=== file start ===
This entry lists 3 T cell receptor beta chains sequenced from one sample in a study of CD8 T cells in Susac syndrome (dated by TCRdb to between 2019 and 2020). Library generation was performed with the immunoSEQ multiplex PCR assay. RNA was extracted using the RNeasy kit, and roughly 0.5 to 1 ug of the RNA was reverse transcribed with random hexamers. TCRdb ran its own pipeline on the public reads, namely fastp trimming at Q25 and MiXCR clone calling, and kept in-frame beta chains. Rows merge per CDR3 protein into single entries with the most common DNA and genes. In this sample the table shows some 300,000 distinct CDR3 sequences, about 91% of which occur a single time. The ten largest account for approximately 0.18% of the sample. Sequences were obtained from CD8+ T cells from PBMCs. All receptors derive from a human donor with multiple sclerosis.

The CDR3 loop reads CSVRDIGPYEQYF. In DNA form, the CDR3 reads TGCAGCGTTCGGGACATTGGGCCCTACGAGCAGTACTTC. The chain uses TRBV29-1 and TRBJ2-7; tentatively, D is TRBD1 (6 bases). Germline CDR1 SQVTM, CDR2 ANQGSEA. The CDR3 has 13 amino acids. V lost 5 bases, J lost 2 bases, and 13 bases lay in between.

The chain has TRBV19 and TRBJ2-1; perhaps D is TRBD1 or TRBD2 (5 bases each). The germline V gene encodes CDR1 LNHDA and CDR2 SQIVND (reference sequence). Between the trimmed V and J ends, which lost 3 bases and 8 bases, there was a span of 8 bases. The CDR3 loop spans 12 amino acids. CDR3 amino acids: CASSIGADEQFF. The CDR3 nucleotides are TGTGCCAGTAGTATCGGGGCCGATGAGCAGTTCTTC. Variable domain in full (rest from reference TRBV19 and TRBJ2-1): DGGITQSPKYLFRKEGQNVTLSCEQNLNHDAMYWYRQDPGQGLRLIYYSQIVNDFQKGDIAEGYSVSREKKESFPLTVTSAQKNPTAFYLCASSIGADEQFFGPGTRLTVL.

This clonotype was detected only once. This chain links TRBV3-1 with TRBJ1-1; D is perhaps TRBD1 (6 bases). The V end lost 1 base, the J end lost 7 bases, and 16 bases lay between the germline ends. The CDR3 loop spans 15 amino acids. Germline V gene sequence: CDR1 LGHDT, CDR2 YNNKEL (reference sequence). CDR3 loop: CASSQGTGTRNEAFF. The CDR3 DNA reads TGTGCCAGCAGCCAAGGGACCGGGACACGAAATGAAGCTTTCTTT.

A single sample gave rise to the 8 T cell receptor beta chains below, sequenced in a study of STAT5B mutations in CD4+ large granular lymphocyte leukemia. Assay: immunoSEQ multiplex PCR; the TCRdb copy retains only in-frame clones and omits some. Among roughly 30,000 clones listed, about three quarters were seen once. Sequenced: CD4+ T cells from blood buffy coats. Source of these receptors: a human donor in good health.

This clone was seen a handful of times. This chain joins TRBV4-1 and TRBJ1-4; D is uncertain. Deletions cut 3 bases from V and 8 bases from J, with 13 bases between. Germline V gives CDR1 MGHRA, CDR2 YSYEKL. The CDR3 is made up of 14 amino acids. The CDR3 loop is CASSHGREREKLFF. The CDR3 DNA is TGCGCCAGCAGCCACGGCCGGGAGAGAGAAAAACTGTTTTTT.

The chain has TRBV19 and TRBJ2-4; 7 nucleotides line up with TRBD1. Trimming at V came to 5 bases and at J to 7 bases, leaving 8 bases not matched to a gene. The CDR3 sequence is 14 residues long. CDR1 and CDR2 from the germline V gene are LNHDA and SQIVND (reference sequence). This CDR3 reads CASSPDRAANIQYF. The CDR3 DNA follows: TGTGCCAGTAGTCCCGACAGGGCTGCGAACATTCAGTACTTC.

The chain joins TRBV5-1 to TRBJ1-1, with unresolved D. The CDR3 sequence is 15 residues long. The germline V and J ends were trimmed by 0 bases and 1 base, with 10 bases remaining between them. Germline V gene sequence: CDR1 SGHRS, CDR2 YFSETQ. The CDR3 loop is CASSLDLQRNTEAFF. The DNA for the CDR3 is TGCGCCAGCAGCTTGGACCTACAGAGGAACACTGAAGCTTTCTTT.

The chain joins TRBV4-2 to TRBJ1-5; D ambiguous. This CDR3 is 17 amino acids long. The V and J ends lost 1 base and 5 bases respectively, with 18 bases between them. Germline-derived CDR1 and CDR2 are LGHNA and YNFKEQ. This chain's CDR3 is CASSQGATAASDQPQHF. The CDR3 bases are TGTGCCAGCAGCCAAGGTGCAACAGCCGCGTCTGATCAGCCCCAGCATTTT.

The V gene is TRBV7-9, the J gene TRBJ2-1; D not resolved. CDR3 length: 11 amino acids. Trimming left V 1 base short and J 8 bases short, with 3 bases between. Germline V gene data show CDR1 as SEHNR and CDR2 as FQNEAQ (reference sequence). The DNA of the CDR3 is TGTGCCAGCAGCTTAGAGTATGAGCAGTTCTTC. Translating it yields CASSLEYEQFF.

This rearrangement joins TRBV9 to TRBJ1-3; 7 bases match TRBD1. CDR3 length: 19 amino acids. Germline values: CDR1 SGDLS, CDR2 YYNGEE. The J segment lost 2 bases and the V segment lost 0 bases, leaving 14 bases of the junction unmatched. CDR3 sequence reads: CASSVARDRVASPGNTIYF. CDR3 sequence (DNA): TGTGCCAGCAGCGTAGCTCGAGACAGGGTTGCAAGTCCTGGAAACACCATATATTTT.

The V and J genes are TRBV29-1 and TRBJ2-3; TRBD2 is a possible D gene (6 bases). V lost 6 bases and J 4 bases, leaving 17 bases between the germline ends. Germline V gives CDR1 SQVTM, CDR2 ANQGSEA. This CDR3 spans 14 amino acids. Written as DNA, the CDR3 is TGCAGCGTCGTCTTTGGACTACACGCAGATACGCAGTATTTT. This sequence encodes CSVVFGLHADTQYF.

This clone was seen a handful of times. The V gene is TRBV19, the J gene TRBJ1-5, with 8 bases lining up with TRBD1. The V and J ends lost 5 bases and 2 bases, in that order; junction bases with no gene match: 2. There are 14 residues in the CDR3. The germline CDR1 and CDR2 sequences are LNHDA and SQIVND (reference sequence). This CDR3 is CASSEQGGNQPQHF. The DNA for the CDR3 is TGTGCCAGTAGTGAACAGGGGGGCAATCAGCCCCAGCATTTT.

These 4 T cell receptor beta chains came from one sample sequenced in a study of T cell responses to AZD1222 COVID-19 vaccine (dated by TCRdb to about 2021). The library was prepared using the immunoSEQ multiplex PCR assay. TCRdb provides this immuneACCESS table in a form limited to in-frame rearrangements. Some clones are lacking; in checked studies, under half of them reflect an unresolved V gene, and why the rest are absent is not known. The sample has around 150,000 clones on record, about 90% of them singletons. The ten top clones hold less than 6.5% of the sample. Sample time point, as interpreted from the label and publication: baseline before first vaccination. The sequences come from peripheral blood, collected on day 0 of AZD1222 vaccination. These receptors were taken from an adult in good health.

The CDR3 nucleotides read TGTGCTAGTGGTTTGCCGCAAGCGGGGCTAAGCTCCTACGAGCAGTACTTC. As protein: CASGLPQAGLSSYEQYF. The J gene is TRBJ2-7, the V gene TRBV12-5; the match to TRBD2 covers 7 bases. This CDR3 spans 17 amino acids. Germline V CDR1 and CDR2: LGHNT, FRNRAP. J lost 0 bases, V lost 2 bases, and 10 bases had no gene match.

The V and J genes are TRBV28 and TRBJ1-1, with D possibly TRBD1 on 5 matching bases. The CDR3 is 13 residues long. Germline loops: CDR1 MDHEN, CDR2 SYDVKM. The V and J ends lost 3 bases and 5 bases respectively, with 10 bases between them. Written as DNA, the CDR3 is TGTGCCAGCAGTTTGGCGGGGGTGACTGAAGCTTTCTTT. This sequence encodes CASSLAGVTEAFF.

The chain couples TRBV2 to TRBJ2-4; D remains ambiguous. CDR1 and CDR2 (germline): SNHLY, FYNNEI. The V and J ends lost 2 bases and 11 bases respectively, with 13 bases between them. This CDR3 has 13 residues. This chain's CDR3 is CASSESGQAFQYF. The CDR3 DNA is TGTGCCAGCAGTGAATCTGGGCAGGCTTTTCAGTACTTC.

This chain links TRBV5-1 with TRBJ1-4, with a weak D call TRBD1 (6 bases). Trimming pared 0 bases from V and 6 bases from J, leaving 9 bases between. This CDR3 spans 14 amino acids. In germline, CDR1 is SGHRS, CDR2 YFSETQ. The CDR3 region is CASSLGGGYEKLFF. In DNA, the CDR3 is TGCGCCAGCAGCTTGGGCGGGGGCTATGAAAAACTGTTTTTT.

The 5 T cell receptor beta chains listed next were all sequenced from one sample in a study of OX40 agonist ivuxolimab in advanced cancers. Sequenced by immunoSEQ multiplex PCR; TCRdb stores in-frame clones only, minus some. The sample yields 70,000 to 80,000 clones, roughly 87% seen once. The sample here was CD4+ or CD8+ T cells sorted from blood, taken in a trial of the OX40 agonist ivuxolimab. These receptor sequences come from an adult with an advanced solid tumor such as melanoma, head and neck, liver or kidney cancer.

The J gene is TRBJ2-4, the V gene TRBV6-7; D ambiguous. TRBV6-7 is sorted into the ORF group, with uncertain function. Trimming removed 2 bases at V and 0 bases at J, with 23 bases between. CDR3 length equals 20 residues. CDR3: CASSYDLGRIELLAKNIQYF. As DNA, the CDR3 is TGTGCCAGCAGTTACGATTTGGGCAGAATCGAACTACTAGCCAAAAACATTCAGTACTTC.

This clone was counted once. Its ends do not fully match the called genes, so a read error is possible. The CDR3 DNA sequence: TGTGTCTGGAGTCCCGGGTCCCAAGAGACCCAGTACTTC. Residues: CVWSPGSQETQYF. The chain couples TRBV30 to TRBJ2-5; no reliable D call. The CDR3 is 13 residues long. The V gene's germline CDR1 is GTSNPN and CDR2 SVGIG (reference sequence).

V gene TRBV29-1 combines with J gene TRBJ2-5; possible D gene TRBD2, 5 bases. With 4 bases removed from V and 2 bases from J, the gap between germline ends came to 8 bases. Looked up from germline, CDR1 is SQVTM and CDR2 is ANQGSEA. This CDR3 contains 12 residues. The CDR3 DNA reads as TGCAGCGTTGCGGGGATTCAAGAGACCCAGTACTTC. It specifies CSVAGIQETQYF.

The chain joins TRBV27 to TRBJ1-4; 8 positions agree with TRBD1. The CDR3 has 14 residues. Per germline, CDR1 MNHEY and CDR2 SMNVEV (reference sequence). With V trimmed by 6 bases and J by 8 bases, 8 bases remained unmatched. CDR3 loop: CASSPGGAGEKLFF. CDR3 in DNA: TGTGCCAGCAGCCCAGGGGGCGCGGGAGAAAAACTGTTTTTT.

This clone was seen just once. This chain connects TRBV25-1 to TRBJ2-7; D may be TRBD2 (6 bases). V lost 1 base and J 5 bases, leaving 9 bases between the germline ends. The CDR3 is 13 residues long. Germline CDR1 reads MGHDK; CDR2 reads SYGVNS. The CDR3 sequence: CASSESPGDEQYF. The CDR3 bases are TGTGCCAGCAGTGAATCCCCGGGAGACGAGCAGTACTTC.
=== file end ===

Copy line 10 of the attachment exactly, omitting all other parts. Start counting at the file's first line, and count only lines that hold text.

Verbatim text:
The V gene is TRBV7-9, the J gene TRBJ2-1; D not resolved. CDR3 length: 11 amino acids. Trimming left V 1 base short and J 8 bases short, with 3 bases between. Germline V gene data show CDR1 as SEHNR and CDR2 as FQNEAQ (reference sequence). The DNA of the CDR3 is TGTGCCAGCAGCTTAGAGTATGAGCAGTTCTTC. Translating it yields CASSLEYEQFF.